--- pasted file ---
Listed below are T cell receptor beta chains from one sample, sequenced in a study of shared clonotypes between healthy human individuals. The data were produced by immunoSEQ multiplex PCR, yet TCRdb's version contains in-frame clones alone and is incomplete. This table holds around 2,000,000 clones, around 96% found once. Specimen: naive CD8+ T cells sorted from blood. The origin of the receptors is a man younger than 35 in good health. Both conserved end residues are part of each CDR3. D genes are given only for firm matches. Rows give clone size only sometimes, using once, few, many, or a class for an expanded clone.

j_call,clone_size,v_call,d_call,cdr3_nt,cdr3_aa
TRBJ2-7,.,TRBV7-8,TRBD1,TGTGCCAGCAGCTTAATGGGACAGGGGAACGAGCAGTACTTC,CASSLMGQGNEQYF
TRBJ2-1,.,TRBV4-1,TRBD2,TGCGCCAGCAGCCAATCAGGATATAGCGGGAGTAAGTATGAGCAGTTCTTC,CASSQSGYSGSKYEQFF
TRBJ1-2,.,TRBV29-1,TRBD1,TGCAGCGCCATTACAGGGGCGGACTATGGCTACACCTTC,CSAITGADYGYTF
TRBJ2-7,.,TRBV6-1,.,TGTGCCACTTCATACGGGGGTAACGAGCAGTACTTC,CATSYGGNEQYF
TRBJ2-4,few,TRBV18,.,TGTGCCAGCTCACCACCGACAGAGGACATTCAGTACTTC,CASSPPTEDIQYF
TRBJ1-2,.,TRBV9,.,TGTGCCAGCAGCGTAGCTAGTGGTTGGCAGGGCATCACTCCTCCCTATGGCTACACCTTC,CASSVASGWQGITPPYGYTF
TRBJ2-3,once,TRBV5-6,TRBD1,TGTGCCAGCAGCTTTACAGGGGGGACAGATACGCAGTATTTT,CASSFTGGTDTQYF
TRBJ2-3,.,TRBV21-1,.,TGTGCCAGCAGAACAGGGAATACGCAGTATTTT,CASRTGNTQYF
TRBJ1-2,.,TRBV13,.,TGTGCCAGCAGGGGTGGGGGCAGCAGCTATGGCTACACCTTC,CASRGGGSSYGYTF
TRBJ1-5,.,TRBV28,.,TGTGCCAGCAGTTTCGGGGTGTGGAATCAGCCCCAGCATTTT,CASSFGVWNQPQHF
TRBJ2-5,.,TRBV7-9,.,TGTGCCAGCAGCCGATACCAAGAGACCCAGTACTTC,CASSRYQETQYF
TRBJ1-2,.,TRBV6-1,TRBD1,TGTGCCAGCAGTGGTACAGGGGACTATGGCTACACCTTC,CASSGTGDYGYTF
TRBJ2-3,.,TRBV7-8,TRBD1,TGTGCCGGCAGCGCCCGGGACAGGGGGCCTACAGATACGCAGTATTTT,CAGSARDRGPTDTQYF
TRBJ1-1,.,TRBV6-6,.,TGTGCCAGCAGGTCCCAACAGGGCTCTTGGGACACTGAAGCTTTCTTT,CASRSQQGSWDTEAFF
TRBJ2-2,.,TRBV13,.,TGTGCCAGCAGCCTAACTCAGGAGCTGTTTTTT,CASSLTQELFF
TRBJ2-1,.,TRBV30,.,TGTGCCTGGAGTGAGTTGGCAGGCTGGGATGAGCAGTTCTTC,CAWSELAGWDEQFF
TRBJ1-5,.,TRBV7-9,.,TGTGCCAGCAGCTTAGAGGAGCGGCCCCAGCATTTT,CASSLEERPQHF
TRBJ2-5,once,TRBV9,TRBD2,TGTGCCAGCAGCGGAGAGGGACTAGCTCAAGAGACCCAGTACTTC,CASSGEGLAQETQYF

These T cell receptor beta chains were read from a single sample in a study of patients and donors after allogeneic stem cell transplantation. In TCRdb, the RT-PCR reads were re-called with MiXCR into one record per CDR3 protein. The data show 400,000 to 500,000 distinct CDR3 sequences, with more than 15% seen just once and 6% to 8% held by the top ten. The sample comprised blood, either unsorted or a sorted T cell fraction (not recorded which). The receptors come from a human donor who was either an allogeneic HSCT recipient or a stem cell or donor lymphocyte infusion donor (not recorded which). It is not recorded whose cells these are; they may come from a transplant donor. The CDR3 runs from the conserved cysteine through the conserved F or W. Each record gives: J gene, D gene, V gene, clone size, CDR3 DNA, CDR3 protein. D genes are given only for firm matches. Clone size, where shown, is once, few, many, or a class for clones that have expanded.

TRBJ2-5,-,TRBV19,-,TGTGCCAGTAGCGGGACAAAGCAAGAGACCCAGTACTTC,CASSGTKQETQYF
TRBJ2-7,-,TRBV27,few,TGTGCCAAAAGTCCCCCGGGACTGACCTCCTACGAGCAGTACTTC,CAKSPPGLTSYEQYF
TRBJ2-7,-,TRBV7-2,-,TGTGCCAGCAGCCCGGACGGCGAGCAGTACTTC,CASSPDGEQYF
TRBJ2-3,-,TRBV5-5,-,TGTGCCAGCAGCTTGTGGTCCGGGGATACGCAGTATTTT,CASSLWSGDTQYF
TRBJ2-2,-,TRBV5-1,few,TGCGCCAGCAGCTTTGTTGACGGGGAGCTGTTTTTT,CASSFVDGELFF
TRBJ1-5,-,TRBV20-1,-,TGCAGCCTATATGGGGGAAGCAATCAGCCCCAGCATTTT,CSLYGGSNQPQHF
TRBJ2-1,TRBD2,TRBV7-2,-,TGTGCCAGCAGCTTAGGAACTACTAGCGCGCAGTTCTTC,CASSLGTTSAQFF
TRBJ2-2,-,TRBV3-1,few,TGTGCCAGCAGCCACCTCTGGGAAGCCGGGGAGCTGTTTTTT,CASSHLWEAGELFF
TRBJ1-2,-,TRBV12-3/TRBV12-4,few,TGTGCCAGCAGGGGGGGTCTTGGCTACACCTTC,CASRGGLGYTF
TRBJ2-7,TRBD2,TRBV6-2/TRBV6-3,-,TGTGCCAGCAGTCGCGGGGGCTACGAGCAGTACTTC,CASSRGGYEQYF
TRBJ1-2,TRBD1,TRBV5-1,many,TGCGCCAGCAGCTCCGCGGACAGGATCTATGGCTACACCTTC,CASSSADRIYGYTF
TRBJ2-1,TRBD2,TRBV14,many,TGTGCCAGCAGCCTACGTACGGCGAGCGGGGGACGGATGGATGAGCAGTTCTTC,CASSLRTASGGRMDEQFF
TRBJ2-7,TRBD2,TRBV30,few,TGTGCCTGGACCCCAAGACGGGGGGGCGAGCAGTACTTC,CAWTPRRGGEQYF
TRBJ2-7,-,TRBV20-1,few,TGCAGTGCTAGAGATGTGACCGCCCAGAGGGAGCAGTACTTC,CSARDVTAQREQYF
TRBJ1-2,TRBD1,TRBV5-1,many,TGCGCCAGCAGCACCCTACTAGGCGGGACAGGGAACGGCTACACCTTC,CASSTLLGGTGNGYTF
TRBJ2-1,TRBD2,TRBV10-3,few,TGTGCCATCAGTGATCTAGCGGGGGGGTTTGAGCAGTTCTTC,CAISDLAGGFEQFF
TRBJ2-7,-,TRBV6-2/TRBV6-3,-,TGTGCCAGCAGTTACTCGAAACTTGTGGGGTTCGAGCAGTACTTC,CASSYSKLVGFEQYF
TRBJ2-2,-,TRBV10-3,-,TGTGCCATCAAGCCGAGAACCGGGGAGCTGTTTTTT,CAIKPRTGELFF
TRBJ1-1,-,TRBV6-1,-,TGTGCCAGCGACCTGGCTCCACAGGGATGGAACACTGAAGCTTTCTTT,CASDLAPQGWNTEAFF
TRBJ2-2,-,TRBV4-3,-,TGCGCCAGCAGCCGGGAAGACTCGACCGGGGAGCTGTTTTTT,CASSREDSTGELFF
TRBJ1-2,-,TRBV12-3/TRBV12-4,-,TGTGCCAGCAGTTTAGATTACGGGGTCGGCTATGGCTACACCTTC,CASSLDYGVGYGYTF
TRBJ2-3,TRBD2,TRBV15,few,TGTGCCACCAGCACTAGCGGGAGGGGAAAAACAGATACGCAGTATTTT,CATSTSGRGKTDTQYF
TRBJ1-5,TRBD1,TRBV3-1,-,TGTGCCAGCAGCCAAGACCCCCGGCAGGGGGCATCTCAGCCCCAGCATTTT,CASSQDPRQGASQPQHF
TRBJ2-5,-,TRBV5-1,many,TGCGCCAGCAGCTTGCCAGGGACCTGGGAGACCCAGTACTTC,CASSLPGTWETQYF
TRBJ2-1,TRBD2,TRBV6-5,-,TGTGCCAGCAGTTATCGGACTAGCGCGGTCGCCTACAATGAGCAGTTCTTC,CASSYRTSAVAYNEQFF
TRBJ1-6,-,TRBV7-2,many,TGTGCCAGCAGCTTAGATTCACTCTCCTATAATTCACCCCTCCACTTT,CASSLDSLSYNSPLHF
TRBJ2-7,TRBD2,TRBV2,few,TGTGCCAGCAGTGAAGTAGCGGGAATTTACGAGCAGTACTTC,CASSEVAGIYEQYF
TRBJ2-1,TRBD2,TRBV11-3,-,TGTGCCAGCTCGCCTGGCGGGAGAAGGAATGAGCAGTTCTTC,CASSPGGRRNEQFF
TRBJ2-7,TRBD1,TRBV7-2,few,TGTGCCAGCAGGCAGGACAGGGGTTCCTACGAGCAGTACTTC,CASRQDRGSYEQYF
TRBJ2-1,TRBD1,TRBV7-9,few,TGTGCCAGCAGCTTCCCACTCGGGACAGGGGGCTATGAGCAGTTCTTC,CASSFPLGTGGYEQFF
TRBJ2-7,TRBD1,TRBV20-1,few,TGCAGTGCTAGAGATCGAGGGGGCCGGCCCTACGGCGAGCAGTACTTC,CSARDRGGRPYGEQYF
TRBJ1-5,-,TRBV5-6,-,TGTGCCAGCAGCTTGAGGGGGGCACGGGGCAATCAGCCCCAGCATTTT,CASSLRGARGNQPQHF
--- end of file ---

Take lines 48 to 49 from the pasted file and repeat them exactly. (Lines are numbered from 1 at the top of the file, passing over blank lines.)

TRBJ2-7,TRBD2,TRBV2,few,TGTGCCAGCAGTGAAGTAGCGGGAATTTACGAGCAGTACTTC,CASSEVAGIYEQYF
TRBJ2-1,TRBD2,TRBV11-3,-,TGTGCCAGCTCGCCTGGCGGGAGAAGGAATGAGCAGTTCTTC,CASSPGGRRNEQFF